“Time Use Across the World: Findings of a World Compilation of Time Use Surveys”

Paper is based on 102 time use surveys carried out in 65 countries. It gathers as many time use survey data and metadata as possible, and builds synthetic indicators on time use across the world, based on this data set. One of the main goals of the paper is to highlight time-use differences between men and women, particularly the inequities between paid work and unpaid work. To that end, most of the charts are divided by gender, with only a single chart showing gender-neutral time-use averages (that one chart is for the Mid East and Northern Africa region). In the case of Europe, the charts are further segmented by west, north, and southern Europe.

Survey data are aggregated into the following broad regions:
Middle East and North Africa (9 countries, 10 surveys)
sub-Saharan Africa (8 countries, 10 surveys)
Asia (9 countries, 13 surveys)
Latin America (7 countries, 8 surveys)
Europe (15 countries, 29 surveys)
Transition [Eastern European countries with Soviet history] (12 countries, 12 surveys)
North America (2 countries, 14 surveys)
Other developed countries (3 countries, 6 surveys)

The following chart shows which countries are included in those categories, and highlights which countries have conducted repeated surveys.

UNDP-time-use-aggregation-index
UNDP-time-use-agg-index2
p.5,6

Here are the overall time-use charts from the report:

UNDP-TUS-mid-east-nor-africa
p.19

UNDP-TUS-subsa-africa-women
p.29

UNDP-TUS-subsa-africa-men
p.30

UNDP-TUS-asia-women
p.42

UNDP-TUS-asia-men
p.43

UNDP-TUS-latin-amer-women
p.50

UNDP-TUS-latin-amer-men
p.51

UNDP-TUS-nor-eur-women
p.66
See the report for western and southern Europe segments. I’ve excerpted the northern Europe segment because it reflects a broad time series, with many repeated surveys in Finland and Norway.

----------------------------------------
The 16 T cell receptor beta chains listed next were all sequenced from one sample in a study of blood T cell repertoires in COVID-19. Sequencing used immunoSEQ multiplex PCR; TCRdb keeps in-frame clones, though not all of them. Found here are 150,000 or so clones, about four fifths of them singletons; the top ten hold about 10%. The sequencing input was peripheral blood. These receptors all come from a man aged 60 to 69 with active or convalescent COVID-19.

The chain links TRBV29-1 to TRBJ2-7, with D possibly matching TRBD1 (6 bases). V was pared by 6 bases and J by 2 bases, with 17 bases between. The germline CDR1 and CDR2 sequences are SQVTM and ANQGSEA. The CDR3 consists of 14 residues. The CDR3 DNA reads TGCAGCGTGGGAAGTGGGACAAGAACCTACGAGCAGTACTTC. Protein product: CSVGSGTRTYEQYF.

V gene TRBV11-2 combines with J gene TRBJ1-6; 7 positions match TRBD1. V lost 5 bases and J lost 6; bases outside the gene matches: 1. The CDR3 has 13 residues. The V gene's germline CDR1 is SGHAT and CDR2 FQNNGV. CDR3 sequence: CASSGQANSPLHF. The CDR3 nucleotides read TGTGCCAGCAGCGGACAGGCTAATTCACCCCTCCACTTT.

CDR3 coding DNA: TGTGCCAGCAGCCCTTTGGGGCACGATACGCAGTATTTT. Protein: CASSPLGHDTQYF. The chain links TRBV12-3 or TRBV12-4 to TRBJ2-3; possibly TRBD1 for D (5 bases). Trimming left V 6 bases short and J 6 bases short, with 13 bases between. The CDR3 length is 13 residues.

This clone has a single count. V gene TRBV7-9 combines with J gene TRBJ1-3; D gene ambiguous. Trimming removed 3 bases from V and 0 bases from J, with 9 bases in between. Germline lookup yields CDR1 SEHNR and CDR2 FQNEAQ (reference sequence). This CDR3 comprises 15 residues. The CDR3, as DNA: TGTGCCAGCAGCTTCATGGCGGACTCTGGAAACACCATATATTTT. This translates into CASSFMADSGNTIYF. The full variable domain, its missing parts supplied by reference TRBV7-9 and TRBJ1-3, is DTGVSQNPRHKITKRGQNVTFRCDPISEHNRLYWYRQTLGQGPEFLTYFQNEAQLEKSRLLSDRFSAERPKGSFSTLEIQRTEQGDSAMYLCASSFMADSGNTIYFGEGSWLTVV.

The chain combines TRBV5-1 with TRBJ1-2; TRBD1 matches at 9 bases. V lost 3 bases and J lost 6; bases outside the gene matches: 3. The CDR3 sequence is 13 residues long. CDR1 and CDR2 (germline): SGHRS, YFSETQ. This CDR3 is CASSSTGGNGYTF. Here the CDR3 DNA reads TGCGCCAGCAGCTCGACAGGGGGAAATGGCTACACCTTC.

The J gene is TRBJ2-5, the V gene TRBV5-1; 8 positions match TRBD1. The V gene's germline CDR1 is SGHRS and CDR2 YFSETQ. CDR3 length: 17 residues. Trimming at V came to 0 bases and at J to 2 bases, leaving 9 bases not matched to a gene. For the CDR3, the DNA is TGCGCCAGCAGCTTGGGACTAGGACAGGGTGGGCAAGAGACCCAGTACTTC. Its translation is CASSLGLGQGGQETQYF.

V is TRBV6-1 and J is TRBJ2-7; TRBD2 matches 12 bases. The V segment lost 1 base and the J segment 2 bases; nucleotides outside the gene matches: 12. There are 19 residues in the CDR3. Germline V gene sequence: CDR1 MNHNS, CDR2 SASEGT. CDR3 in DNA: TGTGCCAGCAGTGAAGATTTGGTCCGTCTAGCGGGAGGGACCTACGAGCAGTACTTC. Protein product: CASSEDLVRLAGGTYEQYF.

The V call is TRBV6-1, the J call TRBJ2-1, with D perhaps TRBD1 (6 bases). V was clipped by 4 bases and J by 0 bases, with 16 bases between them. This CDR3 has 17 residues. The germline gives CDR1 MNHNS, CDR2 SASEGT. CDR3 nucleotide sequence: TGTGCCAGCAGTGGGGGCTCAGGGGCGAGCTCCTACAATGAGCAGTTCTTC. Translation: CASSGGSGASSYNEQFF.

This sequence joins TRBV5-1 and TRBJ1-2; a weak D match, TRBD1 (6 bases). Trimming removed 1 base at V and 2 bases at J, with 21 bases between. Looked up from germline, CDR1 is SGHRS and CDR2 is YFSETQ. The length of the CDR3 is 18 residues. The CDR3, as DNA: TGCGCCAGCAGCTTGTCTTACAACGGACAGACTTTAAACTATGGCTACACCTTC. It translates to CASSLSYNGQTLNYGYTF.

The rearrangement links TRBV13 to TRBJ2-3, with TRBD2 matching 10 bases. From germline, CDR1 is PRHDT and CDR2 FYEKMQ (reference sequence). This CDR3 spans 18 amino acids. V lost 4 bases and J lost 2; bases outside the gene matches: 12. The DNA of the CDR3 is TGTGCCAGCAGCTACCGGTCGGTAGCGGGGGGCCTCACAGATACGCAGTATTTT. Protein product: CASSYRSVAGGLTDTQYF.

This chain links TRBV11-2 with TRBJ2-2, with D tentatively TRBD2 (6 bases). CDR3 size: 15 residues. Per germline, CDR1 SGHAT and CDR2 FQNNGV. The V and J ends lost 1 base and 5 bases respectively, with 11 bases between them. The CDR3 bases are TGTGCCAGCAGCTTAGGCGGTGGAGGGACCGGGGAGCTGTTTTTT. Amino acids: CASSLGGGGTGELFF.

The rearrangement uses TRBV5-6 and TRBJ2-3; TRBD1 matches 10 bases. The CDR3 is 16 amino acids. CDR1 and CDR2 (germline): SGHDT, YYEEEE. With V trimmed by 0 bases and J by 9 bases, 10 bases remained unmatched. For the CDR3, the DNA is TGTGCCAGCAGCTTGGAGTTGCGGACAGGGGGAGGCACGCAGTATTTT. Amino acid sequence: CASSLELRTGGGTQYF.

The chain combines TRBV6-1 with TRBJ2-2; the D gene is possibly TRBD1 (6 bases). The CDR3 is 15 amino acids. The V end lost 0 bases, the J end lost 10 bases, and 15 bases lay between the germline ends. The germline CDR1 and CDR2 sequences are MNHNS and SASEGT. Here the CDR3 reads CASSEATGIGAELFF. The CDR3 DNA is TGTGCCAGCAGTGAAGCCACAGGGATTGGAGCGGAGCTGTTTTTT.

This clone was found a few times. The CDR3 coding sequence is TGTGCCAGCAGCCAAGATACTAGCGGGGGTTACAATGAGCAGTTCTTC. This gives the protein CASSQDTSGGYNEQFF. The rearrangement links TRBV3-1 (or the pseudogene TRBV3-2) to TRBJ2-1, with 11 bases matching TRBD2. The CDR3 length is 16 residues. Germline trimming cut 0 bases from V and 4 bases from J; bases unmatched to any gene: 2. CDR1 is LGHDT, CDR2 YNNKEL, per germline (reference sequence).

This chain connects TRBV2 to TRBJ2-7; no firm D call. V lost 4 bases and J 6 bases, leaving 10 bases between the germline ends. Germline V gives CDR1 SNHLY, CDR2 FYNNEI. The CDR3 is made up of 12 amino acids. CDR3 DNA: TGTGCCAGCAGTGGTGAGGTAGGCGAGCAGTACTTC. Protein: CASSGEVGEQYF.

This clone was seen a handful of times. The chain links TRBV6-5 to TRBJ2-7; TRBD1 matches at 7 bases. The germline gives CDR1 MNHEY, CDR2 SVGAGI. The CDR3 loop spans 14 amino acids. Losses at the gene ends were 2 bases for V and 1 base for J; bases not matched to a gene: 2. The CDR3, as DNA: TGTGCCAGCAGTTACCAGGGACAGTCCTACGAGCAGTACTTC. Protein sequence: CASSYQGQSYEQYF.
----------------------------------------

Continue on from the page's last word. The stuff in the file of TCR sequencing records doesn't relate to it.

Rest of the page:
UNDP-TUS-nor-eur-men
p.67
See the report for western and southern Europe segments.

UNDP-TUS-east-europe-women
p.73

UNDP-TUS-east-europe-men
p.73

UNDP-TUS-nor-amer-women
p.78

UNDP-TUS-nor-amer-men
p.79

UNDP-TUS-other-dev-women
p.84

UNDP-TUS-other-dev-men
p.84

***

Annual Working Hours 1950-2014
worldwide
Reflects the trend of people in richer countries working less.

OWID-annual-working-hours-per-persons-engaged-v2

Working Hours in the Household 1900-2005
US
Marked decline for women and increase for men, across all age groups.

Includes planning, purchasing goods and services, care of children and adults, general cleaning, care and repair of the house and ground, preparing and clearing food, making, mending, and laundering clothing and other household textiles.

OWID-weekly-hours-dedicated-to-home-production-in-the-usa-by-gender

Hours per week on chores have decreased as electrical appliances have proliferated 1900-1989
US
Comparing share of households with basic electrical appliances to hours spent preparing meals, doing laundry and cleaning.

OWID-share-of-us-households-with-basic-electrical-appliances-with-working-hours-2-768x538

src:
Max Roser, 2018
Working Hours” – Our World In Data

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Posted by cc on May 9, 2018 at 5:51 pm | comment count